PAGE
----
Meeting Tuesday, Sept. 5, the Wellington Village Council lauded the influential examples set by its Top Firefighter, Palm Beach County Fire-Rescue Capt. Cecilia Eaton, and Top Cop, Palm Beach County Sheriff’s Office Detective Tim Barbusio.
Take Eaton. She began volunteering as a firefighter at age 15 in her native Peru, not letting go of that dream, even after coming to the United States and learning English while dealing blackjack on cruise ships.
Eaton began her career as a Palm Beach County firefighter in 2000, rising through the ranks and operating out of Wellington. Along the way, she married and became the mother of two.
“I won the lottery and didn’t even know it,” Eaton said. “To be a firefighter is all I wanted, and I am beyond blessed to be here.”
Colleagues and council members alike saluted the impact she has had in the community.
“One thing Capt. Eaton has done is take a compassionate and personal interest in the elderly we run calls on,” recently retired Battalion Chief Kenneth Wooldridge said. “This means oftentimes she will be following up with their children, or other family members, to ensure they receive follow-up attention after the call is finished. This is rare.”
That also impressed Councilman John McGovern, who noted that he is the father of daughters himself.
“What you have done and what you have achieved tells all young girls everywhere that everything is possible,” McGovern said. “You have really been a trailblazer at every time in your career.”
Councilman Michael Drahos agreed.
“You have to be passionate, and you have to sacrifice to reach the top of whatever field you’re in,” Drahos said. “I mean, you started as a 15-year-old and identified early in your life that is what you wanted to be.”
Wellington’s 2023 Top Cop and Top Firefighter award winners were selected from finalists by the village’s Public Safety Committee in June.
For his part, Barbusio has served more than 35 years, much of it in the Lake Worth area before joining the Wellington district three years ago. “In my career, I’ve been very fortunate to have great bosses,” Barbusio said. “I had one bad boss in the beginning, and since then, it has been great.”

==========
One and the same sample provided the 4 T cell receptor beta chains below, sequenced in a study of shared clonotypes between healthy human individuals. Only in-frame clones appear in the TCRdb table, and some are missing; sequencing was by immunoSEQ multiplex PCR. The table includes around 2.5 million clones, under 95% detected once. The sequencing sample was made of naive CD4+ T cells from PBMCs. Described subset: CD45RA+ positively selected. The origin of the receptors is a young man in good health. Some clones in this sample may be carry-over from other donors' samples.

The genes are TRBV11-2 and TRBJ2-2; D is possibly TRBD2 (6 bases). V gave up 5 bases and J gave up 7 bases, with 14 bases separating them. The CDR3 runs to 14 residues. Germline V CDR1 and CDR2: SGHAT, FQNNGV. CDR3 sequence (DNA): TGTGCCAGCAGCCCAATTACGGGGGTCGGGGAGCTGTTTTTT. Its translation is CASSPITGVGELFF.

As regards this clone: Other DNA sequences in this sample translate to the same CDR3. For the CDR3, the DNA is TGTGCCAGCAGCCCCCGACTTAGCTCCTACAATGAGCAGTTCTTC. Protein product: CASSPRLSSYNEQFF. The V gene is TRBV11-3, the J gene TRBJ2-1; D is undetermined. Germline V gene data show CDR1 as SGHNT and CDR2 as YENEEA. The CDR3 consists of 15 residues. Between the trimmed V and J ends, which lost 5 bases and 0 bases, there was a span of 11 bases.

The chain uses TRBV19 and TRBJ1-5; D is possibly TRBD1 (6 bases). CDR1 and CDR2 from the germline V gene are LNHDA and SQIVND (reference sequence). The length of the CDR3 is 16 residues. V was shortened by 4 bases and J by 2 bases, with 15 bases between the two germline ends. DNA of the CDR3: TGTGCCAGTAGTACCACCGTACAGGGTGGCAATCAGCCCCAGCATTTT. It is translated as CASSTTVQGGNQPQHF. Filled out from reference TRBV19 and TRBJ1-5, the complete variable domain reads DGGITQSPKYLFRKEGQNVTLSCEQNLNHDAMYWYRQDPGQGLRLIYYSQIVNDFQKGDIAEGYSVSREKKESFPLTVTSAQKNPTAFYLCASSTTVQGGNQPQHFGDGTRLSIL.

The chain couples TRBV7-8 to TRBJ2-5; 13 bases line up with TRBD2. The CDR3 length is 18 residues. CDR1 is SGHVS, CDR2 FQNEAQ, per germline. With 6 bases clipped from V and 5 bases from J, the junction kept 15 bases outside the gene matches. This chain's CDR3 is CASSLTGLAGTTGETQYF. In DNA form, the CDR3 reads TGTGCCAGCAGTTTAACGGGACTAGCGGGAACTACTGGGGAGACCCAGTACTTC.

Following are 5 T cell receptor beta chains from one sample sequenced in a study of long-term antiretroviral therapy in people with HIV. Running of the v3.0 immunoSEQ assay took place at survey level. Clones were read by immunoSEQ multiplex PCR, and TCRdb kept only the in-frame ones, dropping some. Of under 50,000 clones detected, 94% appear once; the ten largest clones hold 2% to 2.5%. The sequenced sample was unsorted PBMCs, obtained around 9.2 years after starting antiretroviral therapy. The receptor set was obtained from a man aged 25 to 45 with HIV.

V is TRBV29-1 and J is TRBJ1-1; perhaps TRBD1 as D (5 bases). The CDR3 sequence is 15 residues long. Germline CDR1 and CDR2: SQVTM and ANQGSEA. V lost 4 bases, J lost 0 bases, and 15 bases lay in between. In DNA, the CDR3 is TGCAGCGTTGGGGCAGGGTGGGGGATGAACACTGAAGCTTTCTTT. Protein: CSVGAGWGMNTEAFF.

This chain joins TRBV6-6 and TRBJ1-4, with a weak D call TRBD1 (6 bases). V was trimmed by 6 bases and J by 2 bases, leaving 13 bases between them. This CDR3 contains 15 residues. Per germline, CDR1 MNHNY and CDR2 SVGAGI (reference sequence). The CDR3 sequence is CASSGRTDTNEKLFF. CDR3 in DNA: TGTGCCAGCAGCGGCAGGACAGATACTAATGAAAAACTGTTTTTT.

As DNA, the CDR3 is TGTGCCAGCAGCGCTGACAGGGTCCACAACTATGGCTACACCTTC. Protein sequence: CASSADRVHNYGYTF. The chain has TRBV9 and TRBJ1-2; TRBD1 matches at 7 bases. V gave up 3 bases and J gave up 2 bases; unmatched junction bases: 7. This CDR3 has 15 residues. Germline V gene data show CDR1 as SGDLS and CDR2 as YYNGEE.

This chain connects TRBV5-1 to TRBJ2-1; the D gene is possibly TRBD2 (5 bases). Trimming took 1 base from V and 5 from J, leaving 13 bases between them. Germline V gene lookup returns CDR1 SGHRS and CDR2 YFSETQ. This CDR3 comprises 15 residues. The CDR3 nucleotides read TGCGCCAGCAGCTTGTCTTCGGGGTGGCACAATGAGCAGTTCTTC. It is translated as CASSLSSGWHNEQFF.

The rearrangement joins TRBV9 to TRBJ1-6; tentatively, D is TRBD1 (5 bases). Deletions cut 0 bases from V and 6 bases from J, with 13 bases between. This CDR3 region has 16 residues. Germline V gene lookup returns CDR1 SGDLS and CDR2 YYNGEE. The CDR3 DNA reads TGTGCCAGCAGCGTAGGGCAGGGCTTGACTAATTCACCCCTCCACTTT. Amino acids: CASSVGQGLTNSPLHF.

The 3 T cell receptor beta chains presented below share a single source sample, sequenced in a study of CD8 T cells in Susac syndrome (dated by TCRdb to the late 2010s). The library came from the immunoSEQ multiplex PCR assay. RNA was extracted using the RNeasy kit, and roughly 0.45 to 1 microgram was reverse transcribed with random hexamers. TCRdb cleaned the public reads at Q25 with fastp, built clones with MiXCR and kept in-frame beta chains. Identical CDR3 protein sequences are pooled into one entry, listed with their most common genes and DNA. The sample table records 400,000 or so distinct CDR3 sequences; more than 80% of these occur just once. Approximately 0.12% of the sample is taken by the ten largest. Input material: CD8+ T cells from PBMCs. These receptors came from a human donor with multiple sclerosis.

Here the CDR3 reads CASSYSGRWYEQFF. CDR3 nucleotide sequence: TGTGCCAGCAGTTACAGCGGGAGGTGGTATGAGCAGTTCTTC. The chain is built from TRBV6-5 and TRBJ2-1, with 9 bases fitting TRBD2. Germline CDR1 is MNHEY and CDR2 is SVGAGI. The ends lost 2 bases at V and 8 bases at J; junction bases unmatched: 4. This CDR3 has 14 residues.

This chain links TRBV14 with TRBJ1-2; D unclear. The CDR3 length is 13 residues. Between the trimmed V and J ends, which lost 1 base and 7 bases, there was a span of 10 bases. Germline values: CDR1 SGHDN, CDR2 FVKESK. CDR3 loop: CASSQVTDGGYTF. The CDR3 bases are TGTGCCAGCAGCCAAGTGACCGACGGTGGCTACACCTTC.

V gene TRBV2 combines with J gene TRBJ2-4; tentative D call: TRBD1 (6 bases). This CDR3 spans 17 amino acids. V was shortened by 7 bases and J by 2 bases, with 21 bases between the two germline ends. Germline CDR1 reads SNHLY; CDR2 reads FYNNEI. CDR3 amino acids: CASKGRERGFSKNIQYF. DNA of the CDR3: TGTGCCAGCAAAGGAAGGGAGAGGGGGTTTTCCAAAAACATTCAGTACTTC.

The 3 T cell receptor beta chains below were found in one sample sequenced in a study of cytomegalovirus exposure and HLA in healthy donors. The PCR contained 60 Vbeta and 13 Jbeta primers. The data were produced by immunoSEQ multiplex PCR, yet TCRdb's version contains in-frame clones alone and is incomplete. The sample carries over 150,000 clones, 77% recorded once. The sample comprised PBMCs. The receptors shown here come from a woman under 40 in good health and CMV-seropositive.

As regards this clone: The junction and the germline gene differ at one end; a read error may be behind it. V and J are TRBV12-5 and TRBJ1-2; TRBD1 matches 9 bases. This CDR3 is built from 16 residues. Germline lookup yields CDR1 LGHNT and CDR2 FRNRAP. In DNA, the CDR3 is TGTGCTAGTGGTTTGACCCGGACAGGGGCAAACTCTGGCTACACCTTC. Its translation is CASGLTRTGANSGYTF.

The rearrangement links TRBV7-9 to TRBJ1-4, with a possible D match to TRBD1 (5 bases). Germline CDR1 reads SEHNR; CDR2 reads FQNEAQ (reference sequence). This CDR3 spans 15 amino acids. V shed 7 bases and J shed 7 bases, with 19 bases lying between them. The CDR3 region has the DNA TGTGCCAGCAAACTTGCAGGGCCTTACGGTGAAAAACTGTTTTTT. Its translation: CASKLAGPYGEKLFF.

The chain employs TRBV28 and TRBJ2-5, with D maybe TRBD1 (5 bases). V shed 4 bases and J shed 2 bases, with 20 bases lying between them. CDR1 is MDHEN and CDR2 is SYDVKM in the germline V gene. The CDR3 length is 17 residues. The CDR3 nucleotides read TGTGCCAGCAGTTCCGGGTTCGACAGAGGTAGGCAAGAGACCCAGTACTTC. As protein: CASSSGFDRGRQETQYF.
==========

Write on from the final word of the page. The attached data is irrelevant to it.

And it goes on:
He thanked his wife for her role in raising their three sons as he pursued cases, such as searching shipping containers in Miami for stolen cars.
“Detective Tim Barbusio is synonymous with the go-to guy,” said Capt. Nichole Addazio, who leads the PBSO’s Wellington district.
A homicide case early in his career in Lake Worth was recently featured on an episode of “On the Case” with Paula Zahn, she noted.
He was instrumental in helping gain support for a state law that required criminals to be photographed as they left prison, and not just before going behind bars, to aid in identifying repeat offenders as they aged, she said.
In Wellington, he has been involved in more than 60 long-term cases, many involving financial crimes, including a bail-bond scheme with victims nationwide.
Barbusio’s son Michael now serves as a PBSO deputy, Addazio noted. “I had a recent conversation with Mike and asked him about his career goals, and he said without hesitation that his goal was to sit in his father’s chair one day in the Wellington district’s detective bureau,” she said. “I just thought, what a testament to Tim’s decades of hard work.”
Mayor Anne Gerwig said a common expression is “back the blue,” but in this case it’s back the dark green uniforms of the sheriff’s office.
“It’s a stressful life that you lead in public service, especially the schedule and time away from family,” she said. “Congratulations on making the right choices and supporting each other, because that is not to be ignored in this.”
Vice Mayor Michael Napoleone thanked Barbusio for his service.
“It’s an honor to have you out here, not only as a member of the PBSO but as a resident,” Napoleone said.